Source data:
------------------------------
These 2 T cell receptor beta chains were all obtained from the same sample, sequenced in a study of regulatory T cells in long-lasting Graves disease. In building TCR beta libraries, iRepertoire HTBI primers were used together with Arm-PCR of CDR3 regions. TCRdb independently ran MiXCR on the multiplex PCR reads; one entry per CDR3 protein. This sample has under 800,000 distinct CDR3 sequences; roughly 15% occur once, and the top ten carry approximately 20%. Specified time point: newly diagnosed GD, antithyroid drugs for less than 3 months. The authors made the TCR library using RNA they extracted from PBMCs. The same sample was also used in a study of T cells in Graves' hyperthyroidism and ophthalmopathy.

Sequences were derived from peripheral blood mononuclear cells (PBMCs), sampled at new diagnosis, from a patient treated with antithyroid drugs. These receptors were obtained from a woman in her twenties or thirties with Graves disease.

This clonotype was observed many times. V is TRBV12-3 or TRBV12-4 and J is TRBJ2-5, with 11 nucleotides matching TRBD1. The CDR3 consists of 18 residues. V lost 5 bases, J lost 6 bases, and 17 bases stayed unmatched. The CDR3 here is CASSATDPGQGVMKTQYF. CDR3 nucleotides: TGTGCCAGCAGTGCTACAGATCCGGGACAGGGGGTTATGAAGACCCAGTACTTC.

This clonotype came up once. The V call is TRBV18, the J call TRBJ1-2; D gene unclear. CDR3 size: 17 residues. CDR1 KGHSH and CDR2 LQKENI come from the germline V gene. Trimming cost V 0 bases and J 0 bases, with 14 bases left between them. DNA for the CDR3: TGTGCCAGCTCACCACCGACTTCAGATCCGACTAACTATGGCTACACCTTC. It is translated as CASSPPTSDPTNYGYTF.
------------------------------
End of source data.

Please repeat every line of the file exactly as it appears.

These 2 T cell receptor beta chains were all obtained from the same sample, sequenced in a study of regulatory T cells in long-lasting Graves disease. In building TCR beta libraries, iRepertoire HTBI primers were used together with Arm-PCR of CDR3 regions. TCRdb independently ran MiXCR on the multiplex PCR reads; one entry per CDR3 protein. This sample has under 800,000 distinct CDR3 sequences; roughly 15% occur once, and the top ten carry approximately 20%. Specified time point: newly diagnosed GD, antithyroid drugs for less than 3 months. The authors made the TCR library using RNA they extracted from PBMCs. The same sample was also used in a study of T cells in Graves' hyperthyroidism and ophthalmopathy.

Sequences were derived from peripheral blood mononuclear cells (PBMCs), sampled at new diagnosis, from a patient treated with antithyroid drugs. These receptors were obtained from a woman in her twenties or thirties with Graves disease.

This clonotype was observed many times. V is TRBV12-3 or TRBV12-4 and J is TRBJ2-5, with 11 nucleotides matching TRBD1. The CDR3 consists of 18 residues. V lost 5 bases, J lost 6 bases, and 17 bases stayed unmatched. The CDR3 here is CASSATDPGQGVMKTQYF. CDR3 nucleotides: TGTGCCAGCAGTGCTACAGATCCGGGACAGGGGGTTATGAAGACCCAGTACTTC.

This clonotype came up once. The V call is TRBV18, the J call TRBJ1-2; D gene unclear. CDR3 size: 17 residues. CDR1 KGHSH and CDR2 LQKENI come from the germline V gene. Trimming cost V 0 bases and J 0 bases, with 14 bases left between them. DNA for the CDR3: TGTGCCAGCTCACCACCGACTTCAGATCCGACTAACTATGGCTACACCTTC. It is translated as CASSPPTSDPTNYGYTF.